Figure 5

Profiling of BCR signaling cascade in stereotyped subsets #1, #2, and #8. (A) Immunoblotting analysis of 3 representative responsive cases from stereotyped subsets #1, #2, and #8, in which BCR crosslinking increases p-PLCγ2 and p-ERK levels. (B) Densitometric analysis of p-ERK/ERK and p-PLCγ2/PLCγ2 levels in stereotyped subsets #1, #2, and #8 CLL samples after BCR crosslinking; the increase in p-PLCγ2 and p-ERK levels is more pronounced in subset #8 CLL cells. (C) Untreated subset #8 CLL cells exhibit low basal levels of p-ERK1/2 that increase after BCR engagement in vitro (+IgG), further documenting signaling capacity. *P < .05. CNTRL, unstimulated control.

Figure 5

Profiling of BCR signaling cascade in stereotyped subsets #1, #2, and #8. (A) Immunoblotting analysis of 3 representative responsive cases from stereotyped subsets #1, #2, and #8, in which BCR crosslinking increases p-PLCγ2 and p-ERK levels. (B) Densitometric analysis of p-ERK/ERK and p-PLCγ2/PLCγ2 levels in stereotyped subsets #1, #2, and #8 CLL samples after BCR crosslinking; the increase in p-PLCγ2 and p-ERK levels is more pronounced in subset #8 CLL cells. (C) Untreated subset #8 CLL cells exhibit low basal levels of p-ERK1/2 that increase after BCR engagement in vitro (+IgG), further documenting signaling capacity. *P < .05. CNTRL, unstimulated control.

In order to further probe the BCR signaling capacity of CLL subset #8, we determined by flow cytometry the levels of constitutive phosphorylation of pERK1/2, a biochemical feature of BCR-unresponsive (anergized) cells.40  All 3 tested cases displayed very low levels of basal phosphorylated ERK1/2 that increased upon BCR triggering with anti-Ig antibodies, indicating that they are well equipped and capable of transmitting signals through the BCR (Figure 5C).

TLR triggering.

Preliminary results from our group have suggested that subset #8 CLL cells respond intensely to TLR1/2, 2/6, 7, and 9 stimulation, often to a significantly greater extent than other U-CLL cases, including subset #1.8  Here, we confirm and extend these initial observations reporting upregulation of co-stimulatory molecules CD25 and CD86 upon TLR1/2, 2/6, 7, and 9 and NOD2 stimulation in all 4 subset #8 cases evaluated. In 2 of these cases, we also investigated the effects of TLR and NOD2 triggering on apoptosis and found that stimulation of TLR1/2, TLR2/6, TLR7, and NOD2 resulted in protection from apoptosis after 3 and 6 days, whereas stimulation of TLR9 had opposite effects (supplemental Figure 5). Altogether, these results support that TLR signaling is also functional in CLL subset #8 cells.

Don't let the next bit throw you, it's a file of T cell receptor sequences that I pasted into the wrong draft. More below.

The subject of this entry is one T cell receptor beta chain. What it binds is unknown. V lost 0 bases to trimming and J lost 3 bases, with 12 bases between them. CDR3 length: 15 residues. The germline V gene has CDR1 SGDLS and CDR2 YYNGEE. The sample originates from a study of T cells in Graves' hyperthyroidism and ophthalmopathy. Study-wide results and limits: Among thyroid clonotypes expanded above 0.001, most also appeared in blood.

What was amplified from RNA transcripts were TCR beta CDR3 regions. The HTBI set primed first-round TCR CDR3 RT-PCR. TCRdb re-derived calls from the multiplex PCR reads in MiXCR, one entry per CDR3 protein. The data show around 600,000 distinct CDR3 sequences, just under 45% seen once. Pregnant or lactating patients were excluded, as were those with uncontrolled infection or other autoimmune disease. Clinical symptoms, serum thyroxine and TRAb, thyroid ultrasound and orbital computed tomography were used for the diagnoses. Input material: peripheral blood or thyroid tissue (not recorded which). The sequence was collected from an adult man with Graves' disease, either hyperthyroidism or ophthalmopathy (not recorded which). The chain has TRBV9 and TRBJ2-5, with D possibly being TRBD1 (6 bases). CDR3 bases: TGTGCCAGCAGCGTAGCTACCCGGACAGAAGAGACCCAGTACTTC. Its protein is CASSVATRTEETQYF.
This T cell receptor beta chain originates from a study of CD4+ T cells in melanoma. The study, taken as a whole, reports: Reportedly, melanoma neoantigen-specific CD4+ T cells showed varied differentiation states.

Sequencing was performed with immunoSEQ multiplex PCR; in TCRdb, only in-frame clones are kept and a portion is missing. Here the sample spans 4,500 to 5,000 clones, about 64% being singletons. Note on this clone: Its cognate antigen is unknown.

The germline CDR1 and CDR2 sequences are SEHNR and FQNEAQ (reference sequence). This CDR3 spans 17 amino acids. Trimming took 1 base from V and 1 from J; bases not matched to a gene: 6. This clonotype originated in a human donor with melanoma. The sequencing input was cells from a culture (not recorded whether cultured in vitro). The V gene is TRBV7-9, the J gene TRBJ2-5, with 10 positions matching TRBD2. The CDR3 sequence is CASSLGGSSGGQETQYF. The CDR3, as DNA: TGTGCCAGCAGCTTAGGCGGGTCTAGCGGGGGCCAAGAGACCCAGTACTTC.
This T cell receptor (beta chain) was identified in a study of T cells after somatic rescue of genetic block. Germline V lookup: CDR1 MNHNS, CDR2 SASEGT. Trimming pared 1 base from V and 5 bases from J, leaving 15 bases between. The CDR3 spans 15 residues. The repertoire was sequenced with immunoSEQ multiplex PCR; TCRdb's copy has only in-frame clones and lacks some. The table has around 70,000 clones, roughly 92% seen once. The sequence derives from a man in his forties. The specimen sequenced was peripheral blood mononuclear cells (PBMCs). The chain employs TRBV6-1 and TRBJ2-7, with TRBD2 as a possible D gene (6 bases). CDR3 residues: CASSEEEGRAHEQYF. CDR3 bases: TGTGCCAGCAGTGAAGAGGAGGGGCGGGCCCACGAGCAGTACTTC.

In order to further explore cell activation by TLR ligands in CLL cells, we set up short-term cultures of CLL cells stimulated by TLR ligands (PAM3CSK4, CpG ODN, and MALP-2). Western blot analysis revealed that CLL cells from subsets #1 (n = 4) and #2 (n = 2), as well as other CLL cases not assigned to subsets #1, #2, or #8 (n = 4), did not upregulate phospho-PLCγ2 upon TLR triggering. Intriguingly, however, CLL cells from all 5 subset #8 cases exposed to PAM3CSK4 (TLR1/2), CpG (TLR9), and MALP-2 (TLR2/6) displayed upregulation of phopsho-PLCγ2 levels compared with the unstimulated control (Figure 6A-B; supplemental Figures 6 and 7; supplemental Table 9).

Figure 6

TLR ligands increase PLCγ2 phosphorylation in CLL subset #8 CLL but not in subsets #1 or #2. (A) Densitometric analysis of p-PLCγ2/PLCγ2 normalized to the unstimulated control, in CLL samples after stimulation with TLR ligands: PAM3CSK4, CpG ODN 2006, and MALP-2. The graphs represent the mean values in subsets #8, #1, and #2 CLL cases (5, 4, and 2 cases, respectively).*P < .05. (B) Representative western blot of a subset #8 case displaying increased PLCγ2 phosphorylation after stimulation with anti-IgG Ab and TLR ligands PAM3CSK4, CpG ODN 2006, and MALP-2, contrasting a nonresponding subset #1 case.

Figure 6